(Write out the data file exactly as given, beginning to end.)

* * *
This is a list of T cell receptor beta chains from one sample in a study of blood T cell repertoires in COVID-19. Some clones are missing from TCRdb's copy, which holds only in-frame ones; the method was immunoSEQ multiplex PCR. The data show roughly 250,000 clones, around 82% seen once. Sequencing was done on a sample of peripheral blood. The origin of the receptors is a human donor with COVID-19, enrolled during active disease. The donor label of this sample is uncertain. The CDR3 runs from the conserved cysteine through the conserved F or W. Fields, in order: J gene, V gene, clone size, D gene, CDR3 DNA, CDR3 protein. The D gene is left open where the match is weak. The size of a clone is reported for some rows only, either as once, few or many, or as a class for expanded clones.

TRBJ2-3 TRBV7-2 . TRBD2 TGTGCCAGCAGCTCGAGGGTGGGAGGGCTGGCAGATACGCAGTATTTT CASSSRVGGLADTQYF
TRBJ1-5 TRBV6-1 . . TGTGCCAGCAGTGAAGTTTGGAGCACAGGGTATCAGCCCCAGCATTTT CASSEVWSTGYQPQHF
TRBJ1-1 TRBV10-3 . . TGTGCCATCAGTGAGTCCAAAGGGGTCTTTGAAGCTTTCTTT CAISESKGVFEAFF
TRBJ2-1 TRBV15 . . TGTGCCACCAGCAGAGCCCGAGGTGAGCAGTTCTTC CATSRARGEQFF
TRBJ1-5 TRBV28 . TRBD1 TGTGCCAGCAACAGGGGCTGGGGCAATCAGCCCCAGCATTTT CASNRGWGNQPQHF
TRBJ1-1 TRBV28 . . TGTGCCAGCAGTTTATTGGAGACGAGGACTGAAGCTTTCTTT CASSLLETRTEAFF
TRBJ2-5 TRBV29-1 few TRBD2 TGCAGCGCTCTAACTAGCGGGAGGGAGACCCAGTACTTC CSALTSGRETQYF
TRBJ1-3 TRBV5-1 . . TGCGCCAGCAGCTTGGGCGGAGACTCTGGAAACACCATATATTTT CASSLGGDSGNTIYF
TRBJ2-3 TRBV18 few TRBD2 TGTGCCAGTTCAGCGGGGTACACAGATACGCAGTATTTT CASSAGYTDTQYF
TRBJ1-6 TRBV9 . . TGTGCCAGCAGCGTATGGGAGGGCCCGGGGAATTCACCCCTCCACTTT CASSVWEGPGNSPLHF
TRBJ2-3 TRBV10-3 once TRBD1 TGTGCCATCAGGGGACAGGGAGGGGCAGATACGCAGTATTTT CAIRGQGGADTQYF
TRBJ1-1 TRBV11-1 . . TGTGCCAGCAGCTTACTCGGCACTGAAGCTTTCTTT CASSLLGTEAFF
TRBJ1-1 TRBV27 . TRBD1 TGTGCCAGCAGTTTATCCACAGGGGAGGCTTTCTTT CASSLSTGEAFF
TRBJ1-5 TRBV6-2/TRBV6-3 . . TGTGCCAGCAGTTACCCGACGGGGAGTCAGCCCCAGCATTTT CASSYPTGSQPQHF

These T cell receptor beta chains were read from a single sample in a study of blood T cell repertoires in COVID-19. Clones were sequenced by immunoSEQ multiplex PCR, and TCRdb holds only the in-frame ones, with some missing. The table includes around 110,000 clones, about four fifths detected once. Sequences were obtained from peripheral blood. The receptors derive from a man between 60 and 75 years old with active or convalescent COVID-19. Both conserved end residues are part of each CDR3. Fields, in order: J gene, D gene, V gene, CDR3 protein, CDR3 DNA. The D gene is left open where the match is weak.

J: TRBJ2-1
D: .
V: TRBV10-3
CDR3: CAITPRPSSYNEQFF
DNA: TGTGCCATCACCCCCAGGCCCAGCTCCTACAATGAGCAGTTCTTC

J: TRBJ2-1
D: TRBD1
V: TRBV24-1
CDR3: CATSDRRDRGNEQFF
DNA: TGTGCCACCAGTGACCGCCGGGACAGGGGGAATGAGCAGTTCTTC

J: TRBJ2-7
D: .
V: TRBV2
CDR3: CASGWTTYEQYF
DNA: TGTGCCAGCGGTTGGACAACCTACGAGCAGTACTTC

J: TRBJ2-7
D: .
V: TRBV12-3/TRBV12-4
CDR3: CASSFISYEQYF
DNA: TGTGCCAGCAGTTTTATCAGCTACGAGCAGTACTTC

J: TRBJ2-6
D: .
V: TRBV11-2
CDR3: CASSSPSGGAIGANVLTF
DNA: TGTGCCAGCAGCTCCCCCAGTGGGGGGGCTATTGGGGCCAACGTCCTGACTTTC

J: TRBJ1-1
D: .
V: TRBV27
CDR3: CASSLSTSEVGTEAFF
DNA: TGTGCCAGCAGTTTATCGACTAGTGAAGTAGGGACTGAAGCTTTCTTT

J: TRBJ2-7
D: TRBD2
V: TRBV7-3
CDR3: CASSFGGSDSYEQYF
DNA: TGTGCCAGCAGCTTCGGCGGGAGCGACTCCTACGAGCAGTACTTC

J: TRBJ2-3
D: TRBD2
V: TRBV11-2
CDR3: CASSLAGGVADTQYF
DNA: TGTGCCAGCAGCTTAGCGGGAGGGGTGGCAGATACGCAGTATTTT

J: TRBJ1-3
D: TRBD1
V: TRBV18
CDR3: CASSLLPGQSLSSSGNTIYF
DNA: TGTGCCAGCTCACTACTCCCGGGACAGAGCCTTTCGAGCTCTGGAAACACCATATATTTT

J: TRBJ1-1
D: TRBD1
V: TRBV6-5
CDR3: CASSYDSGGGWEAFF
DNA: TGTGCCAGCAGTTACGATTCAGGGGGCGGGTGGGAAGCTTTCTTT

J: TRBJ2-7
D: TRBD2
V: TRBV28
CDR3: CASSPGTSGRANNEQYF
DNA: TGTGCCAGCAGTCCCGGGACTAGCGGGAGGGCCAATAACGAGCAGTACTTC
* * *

This is a list of T cell receptor beta chains from one sample in a study of blood T cell repertoires in COVID-19. Some clones are missing from TCRdb's copy, which holds only in-frame ones; the method was immunoSEQ multiplex PCR. The data show roughly 250,000 clones, around 82% seen once. Sequencing was done on a sample of peripheral blood. The origin of the receptors is a human donor with COVID-19, enrolled during active disease. The donor label of this sample is uncertain. The CDR3 runs from the conserved cysteine through the conserved F or W. Fields, in order: J gene, V gene, clone size, D gene, CDR3 DNA, CDR3 protein. The D gene is left open where the match is weak. The size of a clone is reported for some rows only, either as once, few or many, or as a class for expanded clones.

TRBJ2-3 TRBV7-2 . TRBD2 TGTGCCAGCAGCTCGAGGGTGGGAGGGCTGGCAGATACGCAGTATTTT CASSSRVGGLADTQYF
TRBJ1-5 TRBV6-1 . . TGTGCCAGCAGTGAAGTTTGGAGCACAGGGTATCAGCCCCAGCATTTT CASSEVWSTGYQPQHF
TRBJ1-1 TRBV10-3 . . TGTGCCATCAGTGAGTCCAAAGGGGTCTTTGAAGCTTTCTTT CAISESKGVFEAFF
TRBJ2-1 TRBV15 . . TGTGCCACCAGCAGAGCCCGAGGTGAGCAGTTCTTC CATSRARGEQFF
TRBJ1-5 TRBV28 . TRBD1 TGTGCCAGCAACAGGGGCTGGGGCAATCAGCCCCAGCATTTT CASNRGWGNQPQHF
TRBJ1-1 TRBV28 . . TGTGCCAGCAGTTTATTGGAGACGAGGACTGAAGCTTTCTTT CASSLLETRTEAFF
TRBJ2-5 TRBV29-1 few TRBD2 TGCAGCGCTCTAACTAGCGGGAGGGAGACCCAGTACTTC CSALTSGRETQYF
TRBJ1-3 TRBV5-1 . . TGCGCCAGCAGCTTGGGCGGAGACTCTGGAAACACCATATATTTT CASSLGGDSGNTIYF
TRBJ2-3 TRBV18 few TRBD2 TGTGCCAGTTCAGCGGGGTACACAGATACGCAGTATTTT CASSAGYTDTQYF
TRBJ1-6 TRBV9 . . TGTGCCAGCAGCGTATGGGAGGGCCCGGGGAATTCACCCCTCCACTTT CASSVWEGPGNSPLHF
TRBJ2-3 TRBV10-3 once TRBD1 TGTGCCATCAGGGGACAGGGAGGGGCAGATACGCAGTATTTT CAIRGQGGADTQYF
TRBJ1-1 TRBV11-1 . . TGTGCCAGCAGCTTACTCGGCACTGAAGCTTTCTTT CASSLLGTEAFF
TRBJ1-1 TRBV27 . TRBD1 TGTGCCAGCAGTTTATCCACAGGGGAGGCTTTCTTT CASSLSTGEAFF
TRBJ1-5 TRBV6-2/TRBV6-3 . . TGTGCCAGCAGTTACCCGACGGGGAGTCAGCCCCAGCATTTT CASSYPTGSQPQHF

These T cell receptor beta chains were read from a single sample in a study of blood T cell repertoires in COVID-19. Clones were sequenced by immunoSEQ multiplex PCR, and TCRdb holds only the in-frame ones, with some missing. The table includes around 110,000 clones, about four fifths detected once. Sequences were obtained from peripheral blood. The receptors derive from a man between 60 and 75 years old with active or convalescent COVID-19. Both conserved end residues are part of each CDR3. Fields, in order: J gene, D gene, V gene, CDR3 protein, CDR3 DNA. The D gene is left open where the match is weak.

J: TRBJ2-1
D: .
V: TRBV10-3
CDR3: CAITPRPSSYNEQFF
DNA: TGTGCCATCACCCCCAGGCCCAGCTCCTACAATGAGCAGTTCTTC

J: TRBJ2-1
D: TRBD1
V: TRBV24-1
CDR3: CATSDRRDRGNEQFF
DNA: TGTGCCACCAGTGACCGCCGGGACAGGGGGAATGAGCAGTTCTTC

J: TRBJ2-7
D: .
V: TRBV2
CDR3: CASGWTTYEQYF
DNA: TGTGCCAGCGGTTGGACAACCTACGAGCAGTACTTC

J: TRBJ2-7
D: .
V: TRBV12-3/TRBV12-4
CDR3: CASSFISYEQYF
DNA: TGTGCCAGCAGTTTTATCAGCTACGAGCAGTACTTC

J: TRBJ2-6
D: .
V: TRBV11-2
CDR3: CASSSPSGGAIGANVLTF
DNA: TGTGCCAGCAGCTCCCCCAGTGGGGGGGCTATTGGGGCCAACGTCCTGACTTTC

J: TRBJ1-1
D: .
V: TRBV27
CDR3: CASSLSTSEVGTEAFF
DNA: TGTGCCAGCAGTTTATCGACTAGTGAAGTAGGGACTGAAGCTTTCTTT

J: TRBJ2-7
D: TRBD2
V: TRBV7-3
CDR3: CASSFGGSDSYEQYF
DNA: TGTGCCAGCAGCTTCGGCGGGAGCGACTCCTACGAGCAGTACTTC

J: TRBJ2-3
D: TRBD2
V: TRBV11-2
CDR3: CASSLAGGVADTQYF
DNA: TGTGCCAGCAGCTTAGCGGGAGGGGTGGCAGATACGCAGTATTTT

J: TRBJ1-3
D: TRBD1
V: TRBV18
CDR3: CASSLLPGQSLSSSGNTIYF
DNA: TGTGCCAGCTCACTACTCCCGGGACAGAGCCTTTCGAGCTCTGGAAACACCATATATTTT

J: TRBJ1-1
D: TRBD1
V: TRBV6-5
CDR3: CASSYDSGGGWEAFF
DNA: TGTGCCAGCAGTTACGATTCAGGGGGCGGGTGGGAAGCTTTCTTT

J: TRBJ2-7
D: TRBD2
V: TRBV28
CDR3: CASSPGTSGRANNEQYF
DNA: TGTGCCAGCAGTCCCGGGACTAGCGGGAGGGCCAATAACGAGCAGTACTTC